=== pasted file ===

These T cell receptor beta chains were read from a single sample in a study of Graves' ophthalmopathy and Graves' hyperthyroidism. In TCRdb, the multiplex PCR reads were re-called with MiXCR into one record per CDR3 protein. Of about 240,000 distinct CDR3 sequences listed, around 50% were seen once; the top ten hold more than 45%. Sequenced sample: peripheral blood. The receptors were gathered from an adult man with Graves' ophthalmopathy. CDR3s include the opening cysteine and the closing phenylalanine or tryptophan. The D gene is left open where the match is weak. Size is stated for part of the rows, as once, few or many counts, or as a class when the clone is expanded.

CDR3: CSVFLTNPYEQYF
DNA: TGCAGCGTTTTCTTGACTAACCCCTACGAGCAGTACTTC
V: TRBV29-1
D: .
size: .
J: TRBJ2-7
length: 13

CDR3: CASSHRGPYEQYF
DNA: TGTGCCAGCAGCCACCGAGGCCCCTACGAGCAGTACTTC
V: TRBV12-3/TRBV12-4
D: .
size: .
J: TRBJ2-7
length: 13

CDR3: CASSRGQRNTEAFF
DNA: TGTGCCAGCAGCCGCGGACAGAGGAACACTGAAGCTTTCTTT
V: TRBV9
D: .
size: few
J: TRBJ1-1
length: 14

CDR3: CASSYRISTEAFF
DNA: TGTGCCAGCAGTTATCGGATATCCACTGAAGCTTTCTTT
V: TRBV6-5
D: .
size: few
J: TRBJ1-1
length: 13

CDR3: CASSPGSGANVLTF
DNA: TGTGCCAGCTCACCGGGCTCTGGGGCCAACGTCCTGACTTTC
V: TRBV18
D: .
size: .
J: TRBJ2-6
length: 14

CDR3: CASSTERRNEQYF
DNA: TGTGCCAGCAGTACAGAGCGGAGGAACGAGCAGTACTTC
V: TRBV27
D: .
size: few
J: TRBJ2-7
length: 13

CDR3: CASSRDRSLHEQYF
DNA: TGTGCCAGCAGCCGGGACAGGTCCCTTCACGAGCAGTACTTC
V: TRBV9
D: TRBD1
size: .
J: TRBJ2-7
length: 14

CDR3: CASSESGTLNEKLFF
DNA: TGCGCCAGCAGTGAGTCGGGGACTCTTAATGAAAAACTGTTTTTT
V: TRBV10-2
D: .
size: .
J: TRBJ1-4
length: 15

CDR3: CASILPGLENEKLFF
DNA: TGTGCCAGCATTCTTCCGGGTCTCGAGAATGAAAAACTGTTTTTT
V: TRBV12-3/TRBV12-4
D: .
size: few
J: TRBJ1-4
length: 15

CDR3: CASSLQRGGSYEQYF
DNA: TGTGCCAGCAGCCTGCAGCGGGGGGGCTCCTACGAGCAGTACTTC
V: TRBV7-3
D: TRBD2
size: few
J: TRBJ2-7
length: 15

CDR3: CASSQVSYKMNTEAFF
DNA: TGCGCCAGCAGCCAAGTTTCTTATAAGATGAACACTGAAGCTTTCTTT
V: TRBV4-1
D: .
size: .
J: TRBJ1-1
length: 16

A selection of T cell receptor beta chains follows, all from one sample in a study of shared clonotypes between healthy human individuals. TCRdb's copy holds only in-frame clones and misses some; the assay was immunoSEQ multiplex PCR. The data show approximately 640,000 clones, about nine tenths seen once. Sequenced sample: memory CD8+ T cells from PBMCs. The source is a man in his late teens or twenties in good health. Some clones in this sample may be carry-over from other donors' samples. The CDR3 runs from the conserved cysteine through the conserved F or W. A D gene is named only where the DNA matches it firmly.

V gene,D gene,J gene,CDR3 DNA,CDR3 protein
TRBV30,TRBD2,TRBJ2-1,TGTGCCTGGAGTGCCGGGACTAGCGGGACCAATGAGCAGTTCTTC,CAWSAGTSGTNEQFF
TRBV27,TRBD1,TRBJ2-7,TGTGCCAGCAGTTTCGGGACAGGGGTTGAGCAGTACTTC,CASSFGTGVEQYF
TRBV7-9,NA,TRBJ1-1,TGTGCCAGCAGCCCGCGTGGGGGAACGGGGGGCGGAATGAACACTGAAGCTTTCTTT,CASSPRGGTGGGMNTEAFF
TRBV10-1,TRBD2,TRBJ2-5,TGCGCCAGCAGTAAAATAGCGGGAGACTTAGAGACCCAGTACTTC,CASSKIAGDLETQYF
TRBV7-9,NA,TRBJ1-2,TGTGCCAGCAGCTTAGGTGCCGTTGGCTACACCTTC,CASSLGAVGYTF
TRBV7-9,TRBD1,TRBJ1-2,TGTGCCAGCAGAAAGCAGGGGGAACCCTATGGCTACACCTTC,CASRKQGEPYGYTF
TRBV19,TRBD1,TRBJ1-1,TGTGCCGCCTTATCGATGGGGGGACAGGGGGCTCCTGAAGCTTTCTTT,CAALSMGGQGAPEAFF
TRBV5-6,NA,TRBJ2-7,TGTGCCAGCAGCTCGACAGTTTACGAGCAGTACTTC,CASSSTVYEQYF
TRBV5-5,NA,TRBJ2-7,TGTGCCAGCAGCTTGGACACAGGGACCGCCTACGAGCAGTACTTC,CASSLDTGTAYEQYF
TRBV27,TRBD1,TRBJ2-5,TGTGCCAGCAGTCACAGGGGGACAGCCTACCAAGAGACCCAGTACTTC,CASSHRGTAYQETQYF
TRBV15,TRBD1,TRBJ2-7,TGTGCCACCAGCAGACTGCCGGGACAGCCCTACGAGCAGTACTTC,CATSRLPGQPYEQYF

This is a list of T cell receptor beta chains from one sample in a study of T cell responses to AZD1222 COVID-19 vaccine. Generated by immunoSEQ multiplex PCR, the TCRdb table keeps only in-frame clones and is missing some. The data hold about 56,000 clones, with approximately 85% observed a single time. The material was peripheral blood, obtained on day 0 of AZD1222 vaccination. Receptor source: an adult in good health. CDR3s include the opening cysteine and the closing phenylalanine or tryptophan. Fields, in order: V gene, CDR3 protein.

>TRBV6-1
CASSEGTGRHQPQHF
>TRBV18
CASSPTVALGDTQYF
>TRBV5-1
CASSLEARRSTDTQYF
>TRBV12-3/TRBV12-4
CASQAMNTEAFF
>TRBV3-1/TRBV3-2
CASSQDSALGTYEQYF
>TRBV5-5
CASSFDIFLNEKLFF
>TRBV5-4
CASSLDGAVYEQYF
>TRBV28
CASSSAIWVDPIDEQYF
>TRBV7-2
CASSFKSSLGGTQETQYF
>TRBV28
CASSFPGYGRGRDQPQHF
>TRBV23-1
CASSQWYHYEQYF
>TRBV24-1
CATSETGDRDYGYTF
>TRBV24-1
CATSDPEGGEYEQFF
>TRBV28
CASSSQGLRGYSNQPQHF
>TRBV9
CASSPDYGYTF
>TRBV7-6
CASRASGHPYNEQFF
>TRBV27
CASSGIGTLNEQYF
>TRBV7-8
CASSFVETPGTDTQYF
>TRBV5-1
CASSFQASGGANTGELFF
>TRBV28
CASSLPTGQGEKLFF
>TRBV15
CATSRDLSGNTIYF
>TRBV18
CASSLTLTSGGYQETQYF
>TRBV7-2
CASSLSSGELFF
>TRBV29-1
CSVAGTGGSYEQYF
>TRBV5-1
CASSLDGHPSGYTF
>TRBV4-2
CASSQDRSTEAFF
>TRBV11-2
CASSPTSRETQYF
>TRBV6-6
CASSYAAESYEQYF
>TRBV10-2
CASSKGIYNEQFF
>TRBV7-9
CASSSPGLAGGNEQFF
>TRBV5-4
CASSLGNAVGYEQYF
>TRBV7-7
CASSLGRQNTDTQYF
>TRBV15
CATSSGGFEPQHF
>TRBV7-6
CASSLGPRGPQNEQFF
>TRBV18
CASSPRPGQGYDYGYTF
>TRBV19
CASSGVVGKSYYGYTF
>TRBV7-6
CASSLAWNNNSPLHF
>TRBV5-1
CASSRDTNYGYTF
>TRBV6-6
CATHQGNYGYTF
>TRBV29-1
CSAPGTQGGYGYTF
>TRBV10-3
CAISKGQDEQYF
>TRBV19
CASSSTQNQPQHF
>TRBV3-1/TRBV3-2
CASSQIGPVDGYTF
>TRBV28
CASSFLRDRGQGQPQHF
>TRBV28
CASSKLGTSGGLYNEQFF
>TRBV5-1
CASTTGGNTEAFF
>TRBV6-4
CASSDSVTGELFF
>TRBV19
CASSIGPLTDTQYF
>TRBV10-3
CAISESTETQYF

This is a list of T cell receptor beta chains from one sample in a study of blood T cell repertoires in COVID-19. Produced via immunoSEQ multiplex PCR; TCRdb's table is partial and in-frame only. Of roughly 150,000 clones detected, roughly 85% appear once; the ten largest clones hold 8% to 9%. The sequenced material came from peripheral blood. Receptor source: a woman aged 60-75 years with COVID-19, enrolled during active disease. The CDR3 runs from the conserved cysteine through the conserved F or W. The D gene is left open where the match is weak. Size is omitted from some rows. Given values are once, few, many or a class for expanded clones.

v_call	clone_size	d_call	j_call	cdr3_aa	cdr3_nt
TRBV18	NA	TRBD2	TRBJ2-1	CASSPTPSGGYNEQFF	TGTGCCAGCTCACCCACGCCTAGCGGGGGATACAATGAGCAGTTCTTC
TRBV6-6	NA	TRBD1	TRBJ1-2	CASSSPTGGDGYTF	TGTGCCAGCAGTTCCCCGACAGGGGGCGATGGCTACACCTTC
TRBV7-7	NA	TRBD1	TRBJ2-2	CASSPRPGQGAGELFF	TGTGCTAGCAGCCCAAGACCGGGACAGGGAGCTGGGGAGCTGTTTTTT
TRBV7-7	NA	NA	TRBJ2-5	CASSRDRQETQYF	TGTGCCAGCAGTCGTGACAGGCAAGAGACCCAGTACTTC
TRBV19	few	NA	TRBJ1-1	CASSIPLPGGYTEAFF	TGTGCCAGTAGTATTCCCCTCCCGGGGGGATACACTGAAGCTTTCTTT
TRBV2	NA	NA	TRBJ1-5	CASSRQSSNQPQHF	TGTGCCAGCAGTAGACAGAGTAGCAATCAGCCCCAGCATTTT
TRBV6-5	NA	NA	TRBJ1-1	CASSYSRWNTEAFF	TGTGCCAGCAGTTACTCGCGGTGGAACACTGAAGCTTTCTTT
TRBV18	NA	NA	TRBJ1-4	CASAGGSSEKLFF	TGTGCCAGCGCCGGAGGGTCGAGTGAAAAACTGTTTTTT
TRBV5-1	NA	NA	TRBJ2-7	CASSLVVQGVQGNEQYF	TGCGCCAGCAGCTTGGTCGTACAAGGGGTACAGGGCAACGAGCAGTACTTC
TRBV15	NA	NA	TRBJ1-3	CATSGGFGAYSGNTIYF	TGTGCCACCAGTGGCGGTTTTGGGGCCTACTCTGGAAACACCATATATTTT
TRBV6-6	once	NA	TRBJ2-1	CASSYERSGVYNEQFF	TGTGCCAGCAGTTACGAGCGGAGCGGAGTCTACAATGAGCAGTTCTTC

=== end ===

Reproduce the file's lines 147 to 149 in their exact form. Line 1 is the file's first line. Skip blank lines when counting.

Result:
>TRBV6-6
CASSYAAESYEQYF
>TRBV10-2